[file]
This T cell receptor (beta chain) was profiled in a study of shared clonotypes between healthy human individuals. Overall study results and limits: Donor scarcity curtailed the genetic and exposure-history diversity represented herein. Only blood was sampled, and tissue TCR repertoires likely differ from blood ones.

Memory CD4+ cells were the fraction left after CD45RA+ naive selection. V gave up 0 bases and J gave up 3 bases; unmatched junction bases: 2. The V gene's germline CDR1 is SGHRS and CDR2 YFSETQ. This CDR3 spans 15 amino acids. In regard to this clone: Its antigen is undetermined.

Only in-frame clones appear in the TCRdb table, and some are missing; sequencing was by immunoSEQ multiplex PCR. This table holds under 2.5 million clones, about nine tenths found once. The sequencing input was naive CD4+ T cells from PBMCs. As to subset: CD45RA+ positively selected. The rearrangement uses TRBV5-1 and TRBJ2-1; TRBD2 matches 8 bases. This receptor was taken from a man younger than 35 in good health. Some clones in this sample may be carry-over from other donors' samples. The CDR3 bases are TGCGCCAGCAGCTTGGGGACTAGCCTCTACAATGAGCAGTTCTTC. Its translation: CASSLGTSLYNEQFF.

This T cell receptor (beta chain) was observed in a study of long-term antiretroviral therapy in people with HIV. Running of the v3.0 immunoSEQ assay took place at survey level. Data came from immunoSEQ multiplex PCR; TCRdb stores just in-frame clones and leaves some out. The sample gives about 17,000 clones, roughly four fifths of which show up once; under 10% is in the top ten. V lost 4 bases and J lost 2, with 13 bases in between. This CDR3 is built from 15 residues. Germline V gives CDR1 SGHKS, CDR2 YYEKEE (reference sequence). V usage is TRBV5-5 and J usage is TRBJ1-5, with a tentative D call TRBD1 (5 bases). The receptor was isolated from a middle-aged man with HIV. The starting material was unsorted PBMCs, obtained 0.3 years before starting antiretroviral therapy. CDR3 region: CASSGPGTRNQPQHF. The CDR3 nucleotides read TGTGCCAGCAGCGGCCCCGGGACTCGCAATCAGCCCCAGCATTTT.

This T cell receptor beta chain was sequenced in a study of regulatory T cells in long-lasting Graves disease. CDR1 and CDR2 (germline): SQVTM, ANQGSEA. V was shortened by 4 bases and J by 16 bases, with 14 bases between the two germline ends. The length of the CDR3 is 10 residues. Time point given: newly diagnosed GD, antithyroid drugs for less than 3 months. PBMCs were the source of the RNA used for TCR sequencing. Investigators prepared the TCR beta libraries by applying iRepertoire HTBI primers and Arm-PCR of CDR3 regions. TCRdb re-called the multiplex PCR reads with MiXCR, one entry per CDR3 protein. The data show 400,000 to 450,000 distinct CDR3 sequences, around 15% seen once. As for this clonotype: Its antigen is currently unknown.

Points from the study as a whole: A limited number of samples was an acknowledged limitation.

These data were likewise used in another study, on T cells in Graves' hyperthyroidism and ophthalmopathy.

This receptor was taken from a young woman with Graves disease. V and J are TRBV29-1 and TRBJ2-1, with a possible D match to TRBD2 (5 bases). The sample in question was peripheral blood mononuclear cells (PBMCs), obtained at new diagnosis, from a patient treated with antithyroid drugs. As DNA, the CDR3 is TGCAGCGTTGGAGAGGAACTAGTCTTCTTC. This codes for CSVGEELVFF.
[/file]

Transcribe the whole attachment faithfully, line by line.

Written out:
This T cell receptor (beta chain) was profiled in a study of shared clonotypes between healthy human individuals. Overall study results and limits: Donor scarcity curtailed the genetic and exposure-history diversity represented herein. Only blood was sampled, and tissue TCR repertoires likely differ from blood ones.

Memory CD4+ cells were the fraction left after CD45RA+ naive selection. V gave up 0 bases and J gave up 3 bases; unmatched junction bases: 2. The V gene's germline CDR1 is SGHRS and CDR2 YFSETQ. This CDR3 spans 15 amino acids. In regard to this clone: Its antigen is undetermined.

Only in-frame clones appear in the TCRdb table, and some are missing; sequencing was by immunoSEQ multiplex PCR. This table holds under 2.5 million clones, about nine tenths found once. The sequencing input was naive CD4+ T cells from PBMCs. As to subset: CD45RA+ positively selected. The rearrangement uses TRBV5-1 and TRBJ2-1; TRBD2 matches 8 bases. This receptor was taken from a man younger than 35 in good health. Some clones in this sample may be carry-over from other donors' samples. The CDR3 bases are TGCGCCAGCAGCTTGGGGACTAGCCTCTACAATGAGCAGTTCTTC. Its translation: CASSLGTSLYNEQFF.

This T cell receptor (beta chain) was observed in a study of long-term antiretroviral therapy in people with HIV. Running of the v3.0 immunoSEQ assay took place at survey level. Data came from immunoSEQ multiplex PCR; TCRdb stores just in-frame clones and leaves some out. The sample gives about 17,000 clones, roughly four fifths of which show up once; under 10% is in the top ten. V lost 4 bases and J lost 2, with 13 bases in between. This CDR3 is built from 15 residues. Germline V gives CDR1 SGHKS, CDR2 YYEKEE (reference sequence). V usage is TRBV5-5 and J usage is TRBJ1-5, with a tentative D call TRBD1 (5 bases). The receptor was isolated from a middle-aged man with HIV. The starting material was unsorted PBMCs, obtained 0.3 years before starting antiretroviral therapy. CDR3 region: CASSGPGTRNQPQHF. The CDR3 nucleotides read TGTGCCAGCAGCGGCCCCGGGACTCGCAATCAGCCCCAGCATTTT.

This T cell receptor beta chain was sequenced in a study of regulatory T cells in long-lasting Graves disease. CDR1 and CDR2 (germline): SQVTM, ANQGSEA. V was shortened by 4 bases and J by 16 bases, with 14 bases between the two germline ends. The length of the CDR3 is 10 residues. Time point given: newly diagnosed GD, antithyroid drugs for less than 3 months. PBMCs were the source of the RNA used for TCR sequencing. Investigators prepared the TCR beta libraries by applying iRepertoire HTBI primers and Arm-PCR of CDR3 regions. TCRdb re-called the multiplex PCR reads with MiXCR, one entry per CDR3 protein. The data show 400,000 to 450,000 distinct CDR3 sequences, around 15% seen once. As for this clonotype: Its antigen is currently unknown.

Points from the study as a whole: A limited number of samples was an acknowledged limitation.

These data were likewise used in another study, on T cells in Graves' hyperthyroidism and ophthalmopathy.

This receptor was taken from a young woman with Graves disease. V and J are TRBV29-1 and TRBJ2-1, with a possible D match to TRBD2 (5 bases). The sample in question was peripheral blood mononuclear cells (PBMCs), obtained at new diagnosis, from a patient treated with antithyroid drugs. As DNA, the CDR3 is TGCAGCGTTGGAGAGGAACTAGTCTTCTTC. This codes for CSVGEELVFF.